Most of us read a considerable amount of information online on a daily basis, whether it’s for pleasure or for work. Organizing and reading all the content you come across every day, in itself, can be an overwhelming task.

But what about the being able to remember what we read? 

We recently explored why scanning is replacing word-by-word reading, so I thought it would be cool to investigate how well you remember what you read and techniques you can use to retain more.

Science Says Online Content Is Harder to Remember 

As a blogger and community manager, an essential part of my day is going through all the cool stuff the online space puts out daily and finding ways to share it with our community. It’s important for me to remember what I read – whether it’s from the same day or from months ago.

When I first started this job, I noticed that sometimes it was difficult to recall content that I’d read just a few minutes before. If I happened to close a tab too soon, it often led to a lengthy search through my browser history to try and unearth the lost page. It was embarrassing considering that in college I’d been able to find citations I needed for academic papers in my books in a matter of minutes.

But according to science – this makes sense.

A 2011 study by doctoral candidates at the University of Oregon found that readers who read their news in print remember “significantly more” than online readers. The authors tested a group of 45 students. 25 read the print edition of The New York Times, and the remaining 20 read the newspaper online. Afterwards, each group was tested on what they read.

The paper offered up the following as one of the reasons for the difference between the two groups:

“Unlike print news, online news is ephemeral; it can appear and disappear without warning, thus creating an element of distraction.”

Another article in Scientific America  by Ferris Jabr argues that reading off screens and e-readers fails to create the same tactile experience of paper reading and makes it harder to navigate longer texts. As a result, our reading comprehension can be affected. Jabr claims that although digital reading allows us a seamless experience, this same convenience restricts our ability to pick out a single passage within the body of the text.

The Right Techniques Can Help You Retain More 

With research against us, what can we do as online readers to improve our retention when we read?

Here’s 5 things you can do to improve how much you remember:

1) Strengthen Your Reading Skills 

A strong foundation never hurts. If you don’t follow good reading practices in the first place, consuming a lot of information can be overwhelming.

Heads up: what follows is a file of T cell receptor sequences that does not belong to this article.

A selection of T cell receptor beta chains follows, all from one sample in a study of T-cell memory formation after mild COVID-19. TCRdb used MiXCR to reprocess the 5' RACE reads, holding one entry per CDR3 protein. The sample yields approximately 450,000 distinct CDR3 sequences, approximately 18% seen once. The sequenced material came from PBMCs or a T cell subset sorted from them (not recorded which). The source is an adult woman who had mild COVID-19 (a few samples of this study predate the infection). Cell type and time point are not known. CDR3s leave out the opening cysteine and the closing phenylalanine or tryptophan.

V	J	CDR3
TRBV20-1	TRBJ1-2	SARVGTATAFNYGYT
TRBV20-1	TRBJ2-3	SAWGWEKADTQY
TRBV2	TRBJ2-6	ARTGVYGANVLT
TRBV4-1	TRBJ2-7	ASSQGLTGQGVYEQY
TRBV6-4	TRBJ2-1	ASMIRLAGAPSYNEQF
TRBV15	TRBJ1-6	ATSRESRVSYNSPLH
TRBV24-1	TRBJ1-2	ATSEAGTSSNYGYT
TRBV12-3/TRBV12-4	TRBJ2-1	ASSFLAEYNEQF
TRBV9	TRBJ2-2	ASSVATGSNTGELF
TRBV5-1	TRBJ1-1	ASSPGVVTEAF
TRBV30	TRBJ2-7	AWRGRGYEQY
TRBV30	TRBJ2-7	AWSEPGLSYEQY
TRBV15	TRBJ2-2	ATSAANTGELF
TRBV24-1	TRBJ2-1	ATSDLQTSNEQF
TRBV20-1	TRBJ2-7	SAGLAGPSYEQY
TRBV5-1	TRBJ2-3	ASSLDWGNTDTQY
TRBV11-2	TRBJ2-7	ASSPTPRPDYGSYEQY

Here’s how I try to approach reading material:

  • Find your purpose: Ask yourself why you’re reading and what you want to find out.
  • Scan first: This helps me recognize the main idea quickly (and make sure you want to keep reading).
  • Read it again: Use your first read through to identify ideas and focus on the important information your second time through.  Rereading material a second time is always a good idea if you want to increase your chances of remembering it.
  • Focus on the text you do read: Make sure you really focus on the words you are reading. This might seem like stating the obvious, but I find my mind sometimes unconsciously wanders away from the page.

2) Take Notes

Take notes, make a mindmap connecting articles and ideas, or even write a short summary of what you just read. Similar to making a to-do list, writing down key concepts uses a different part of our brain and reinforces them for a second time, which increases how well we remember things.

I’ve also found it helpful to create an outline for yourself. This tip is usually more helpful for long articles, but it also works well for shorter pieces that are crammed full of data.  Outlines will help you understand the content better, which means you’re more likely to remember what you’ve read.

3) Be Alert 

It’s pretty hard to do anything when you’re tired. We all have certain times of the day that we are more alert.  For example, I tend to get sluggish (even drowsy) right after lunch and I avoid reading or writing during this time.You want your mind to be free to focus on what you’re reading so you can remember it. Identify your most productive times of the day and try to schedule your reading tasks with them in mind.

4) Reflect on What You’ve Read

Give yourself time to think about what you’re reading when you reread. It’s harder to grasp content when you rush from being to end without stopping. If you give yourself time to reflect, you’re processing the information more than once, which helps you retain better. When you hit an important point that you’d like to remember, stop reading and try to commit it to memory.

These pauses are also a good time to jot down some notes.

5) Create Your Own Database 

Your memory might be good for a quick  brainstorm or informal reference, but the reality is that you won’t always be completely accurate. So use a tool to help you out and create a personal database.

I like to use the Pocket Extension for Chrome and FlowReader‘s Save for later function to bookmark articles I need to remember and tag them by content for easy organization. Other useful tools for collecting quotes and sources include: Day OneWorkFlowy, and Evernote. As a team we’re also big fans of  Google Docs. It’s an easy, flexible option for creating and storing outlines, notes, article snippets, and ideas.

Do you have other techniques you use to help you remember what you read?

Share with us here or on Facebook. You can also tweet to us directly, @flow_reader.